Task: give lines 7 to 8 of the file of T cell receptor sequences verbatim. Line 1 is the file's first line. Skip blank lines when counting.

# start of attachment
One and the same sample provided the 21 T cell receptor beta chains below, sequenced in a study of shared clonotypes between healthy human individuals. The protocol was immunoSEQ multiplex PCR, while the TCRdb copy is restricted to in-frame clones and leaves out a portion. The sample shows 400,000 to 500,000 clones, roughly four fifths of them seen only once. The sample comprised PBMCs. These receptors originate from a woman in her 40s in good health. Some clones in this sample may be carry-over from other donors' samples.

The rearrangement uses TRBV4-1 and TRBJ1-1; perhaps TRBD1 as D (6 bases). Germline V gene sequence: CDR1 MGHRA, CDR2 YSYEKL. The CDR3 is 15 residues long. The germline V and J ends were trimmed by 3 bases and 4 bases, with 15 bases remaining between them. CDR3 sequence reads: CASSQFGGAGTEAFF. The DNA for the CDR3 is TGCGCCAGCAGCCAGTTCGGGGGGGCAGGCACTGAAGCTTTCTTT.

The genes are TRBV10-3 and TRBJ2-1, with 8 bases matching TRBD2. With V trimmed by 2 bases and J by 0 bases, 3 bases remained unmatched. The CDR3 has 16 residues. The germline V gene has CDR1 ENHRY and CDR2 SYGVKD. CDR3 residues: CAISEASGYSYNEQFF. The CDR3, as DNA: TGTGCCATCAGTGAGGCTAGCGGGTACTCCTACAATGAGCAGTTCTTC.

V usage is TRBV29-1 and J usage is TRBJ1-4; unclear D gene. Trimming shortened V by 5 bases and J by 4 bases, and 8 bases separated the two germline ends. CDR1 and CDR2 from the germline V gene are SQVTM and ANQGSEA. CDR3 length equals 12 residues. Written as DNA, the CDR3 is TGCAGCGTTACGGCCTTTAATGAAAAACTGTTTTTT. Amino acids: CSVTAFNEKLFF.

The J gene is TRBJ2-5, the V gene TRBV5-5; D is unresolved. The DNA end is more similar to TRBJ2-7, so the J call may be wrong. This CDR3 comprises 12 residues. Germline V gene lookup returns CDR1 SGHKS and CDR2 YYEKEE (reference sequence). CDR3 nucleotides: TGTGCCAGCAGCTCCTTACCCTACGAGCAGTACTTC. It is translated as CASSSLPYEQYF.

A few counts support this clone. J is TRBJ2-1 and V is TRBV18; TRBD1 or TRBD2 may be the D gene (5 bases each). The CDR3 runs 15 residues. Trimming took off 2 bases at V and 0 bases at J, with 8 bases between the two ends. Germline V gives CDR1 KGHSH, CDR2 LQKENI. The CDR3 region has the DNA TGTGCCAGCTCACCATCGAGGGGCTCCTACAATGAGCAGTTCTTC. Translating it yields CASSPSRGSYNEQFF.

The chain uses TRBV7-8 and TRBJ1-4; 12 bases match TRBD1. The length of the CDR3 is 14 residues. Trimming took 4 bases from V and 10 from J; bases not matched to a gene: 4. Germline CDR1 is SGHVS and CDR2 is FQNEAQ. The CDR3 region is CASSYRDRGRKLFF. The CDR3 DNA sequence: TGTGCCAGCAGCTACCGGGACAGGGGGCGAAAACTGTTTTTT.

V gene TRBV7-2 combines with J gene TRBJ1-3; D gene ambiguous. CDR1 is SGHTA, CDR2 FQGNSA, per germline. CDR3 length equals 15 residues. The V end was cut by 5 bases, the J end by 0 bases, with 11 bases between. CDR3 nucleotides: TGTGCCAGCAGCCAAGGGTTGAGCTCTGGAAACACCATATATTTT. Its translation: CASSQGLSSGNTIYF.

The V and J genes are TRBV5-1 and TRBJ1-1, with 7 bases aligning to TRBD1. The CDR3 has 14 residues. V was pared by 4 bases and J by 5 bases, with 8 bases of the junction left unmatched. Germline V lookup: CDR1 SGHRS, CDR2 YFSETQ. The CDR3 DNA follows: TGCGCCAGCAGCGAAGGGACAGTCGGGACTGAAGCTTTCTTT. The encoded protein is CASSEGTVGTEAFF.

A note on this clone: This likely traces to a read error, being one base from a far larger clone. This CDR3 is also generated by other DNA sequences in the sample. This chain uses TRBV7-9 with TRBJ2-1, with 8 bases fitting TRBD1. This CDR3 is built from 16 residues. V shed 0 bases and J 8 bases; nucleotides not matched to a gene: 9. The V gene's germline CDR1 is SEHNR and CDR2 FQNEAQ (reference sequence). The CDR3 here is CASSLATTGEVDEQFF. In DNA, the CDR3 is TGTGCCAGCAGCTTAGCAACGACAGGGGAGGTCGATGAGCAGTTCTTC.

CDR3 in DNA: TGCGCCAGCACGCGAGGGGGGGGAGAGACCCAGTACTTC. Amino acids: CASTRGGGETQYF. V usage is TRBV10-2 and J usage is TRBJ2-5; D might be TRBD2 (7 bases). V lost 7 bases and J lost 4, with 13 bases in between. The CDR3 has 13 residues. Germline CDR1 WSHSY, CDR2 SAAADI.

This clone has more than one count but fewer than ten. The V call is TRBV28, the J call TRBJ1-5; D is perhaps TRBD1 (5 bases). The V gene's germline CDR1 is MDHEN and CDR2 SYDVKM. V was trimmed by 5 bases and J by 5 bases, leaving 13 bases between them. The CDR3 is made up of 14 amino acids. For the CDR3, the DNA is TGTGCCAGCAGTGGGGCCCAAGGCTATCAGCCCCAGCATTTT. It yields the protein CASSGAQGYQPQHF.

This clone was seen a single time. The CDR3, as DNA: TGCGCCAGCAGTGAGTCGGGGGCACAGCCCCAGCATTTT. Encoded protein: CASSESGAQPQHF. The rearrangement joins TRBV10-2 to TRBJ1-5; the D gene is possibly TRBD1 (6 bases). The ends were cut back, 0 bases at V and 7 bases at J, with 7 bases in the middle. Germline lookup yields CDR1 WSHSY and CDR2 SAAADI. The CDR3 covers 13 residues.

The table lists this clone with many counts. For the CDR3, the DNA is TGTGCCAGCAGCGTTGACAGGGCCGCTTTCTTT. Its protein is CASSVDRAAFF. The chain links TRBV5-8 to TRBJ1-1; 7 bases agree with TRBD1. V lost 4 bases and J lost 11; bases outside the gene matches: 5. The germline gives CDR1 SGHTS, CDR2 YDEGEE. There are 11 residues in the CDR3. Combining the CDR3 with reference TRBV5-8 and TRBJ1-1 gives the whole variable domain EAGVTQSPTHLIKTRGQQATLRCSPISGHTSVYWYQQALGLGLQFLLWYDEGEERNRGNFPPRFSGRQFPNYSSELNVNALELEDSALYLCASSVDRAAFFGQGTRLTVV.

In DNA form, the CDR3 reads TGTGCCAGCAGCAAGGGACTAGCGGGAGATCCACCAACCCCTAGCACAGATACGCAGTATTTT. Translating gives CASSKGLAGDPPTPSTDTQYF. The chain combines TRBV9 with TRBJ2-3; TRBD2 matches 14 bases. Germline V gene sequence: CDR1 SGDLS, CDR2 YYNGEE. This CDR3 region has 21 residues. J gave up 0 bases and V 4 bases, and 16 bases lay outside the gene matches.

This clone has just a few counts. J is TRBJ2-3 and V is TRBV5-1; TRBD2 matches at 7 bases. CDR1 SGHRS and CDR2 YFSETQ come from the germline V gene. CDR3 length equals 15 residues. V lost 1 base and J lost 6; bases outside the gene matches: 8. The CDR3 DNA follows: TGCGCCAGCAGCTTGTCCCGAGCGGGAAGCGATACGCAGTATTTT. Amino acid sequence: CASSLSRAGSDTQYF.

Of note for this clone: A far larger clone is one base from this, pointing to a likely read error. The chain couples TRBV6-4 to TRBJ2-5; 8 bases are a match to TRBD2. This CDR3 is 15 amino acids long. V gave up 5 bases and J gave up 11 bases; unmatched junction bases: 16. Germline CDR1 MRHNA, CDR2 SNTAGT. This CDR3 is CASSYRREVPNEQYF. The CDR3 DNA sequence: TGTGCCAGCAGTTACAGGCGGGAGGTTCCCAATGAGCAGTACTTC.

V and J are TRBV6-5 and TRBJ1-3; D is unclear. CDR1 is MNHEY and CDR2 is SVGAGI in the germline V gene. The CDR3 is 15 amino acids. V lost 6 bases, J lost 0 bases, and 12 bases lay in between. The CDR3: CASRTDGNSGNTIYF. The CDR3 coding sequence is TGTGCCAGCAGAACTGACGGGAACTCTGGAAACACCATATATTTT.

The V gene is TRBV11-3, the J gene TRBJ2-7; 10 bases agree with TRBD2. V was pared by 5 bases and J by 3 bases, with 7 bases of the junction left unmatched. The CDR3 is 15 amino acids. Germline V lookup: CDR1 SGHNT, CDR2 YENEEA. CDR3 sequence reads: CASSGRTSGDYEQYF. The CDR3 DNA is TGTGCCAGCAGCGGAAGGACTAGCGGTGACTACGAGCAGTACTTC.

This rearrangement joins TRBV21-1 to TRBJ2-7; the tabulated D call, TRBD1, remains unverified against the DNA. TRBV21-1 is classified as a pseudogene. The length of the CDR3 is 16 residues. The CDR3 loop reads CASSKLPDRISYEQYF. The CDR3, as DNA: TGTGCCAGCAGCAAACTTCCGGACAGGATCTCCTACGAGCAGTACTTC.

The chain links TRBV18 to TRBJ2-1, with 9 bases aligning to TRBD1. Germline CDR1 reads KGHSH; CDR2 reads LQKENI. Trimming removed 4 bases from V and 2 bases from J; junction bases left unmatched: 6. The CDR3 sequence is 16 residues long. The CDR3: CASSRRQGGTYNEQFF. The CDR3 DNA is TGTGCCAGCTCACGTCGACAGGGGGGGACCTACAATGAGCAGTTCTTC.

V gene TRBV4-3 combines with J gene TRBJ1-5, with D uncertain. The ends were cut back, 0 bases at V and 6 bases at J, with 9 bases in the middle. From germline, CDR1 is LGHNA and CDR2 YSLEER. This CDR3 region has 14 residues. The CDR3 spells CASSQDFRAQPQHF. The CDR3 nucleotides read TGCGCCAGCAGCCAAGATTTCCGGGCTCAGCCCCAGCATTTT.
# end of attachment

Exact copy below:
The chain uses TRBV7-8 and TRBJ1-4; 12 bases match TRBD1. The length of the CDR3 is 14 residues. Trimming took 4 bases from V and 10 from J; bases not matched to a gene: 4. Germline CDR1 is SGHVS and CDR2 is FQNEAQ. The CDR3 region is CASSYRDRGRKLFF. The CDR3 DNA sequence: TGTGCCAGCAGCTACCGGGACAGGGGGCGAAAACTGTTTTTT.

V gene TRBV7-2 combines with J gene TRBJ1-3; D gene ambiguous. CDR1 is SGHTA, CDR2 FQGNSA, per germline. CDR3 length equals 15 residues. The V end was cut by 5 bases, the J end by 0 bases, with 11 bases between. CDR3 nucleotides: TGTGCCAGCAGCCAAGGGTTGAGCTCTGGAAACACCATATATTTT. Its translation: CASSQGLSSGNTIYF.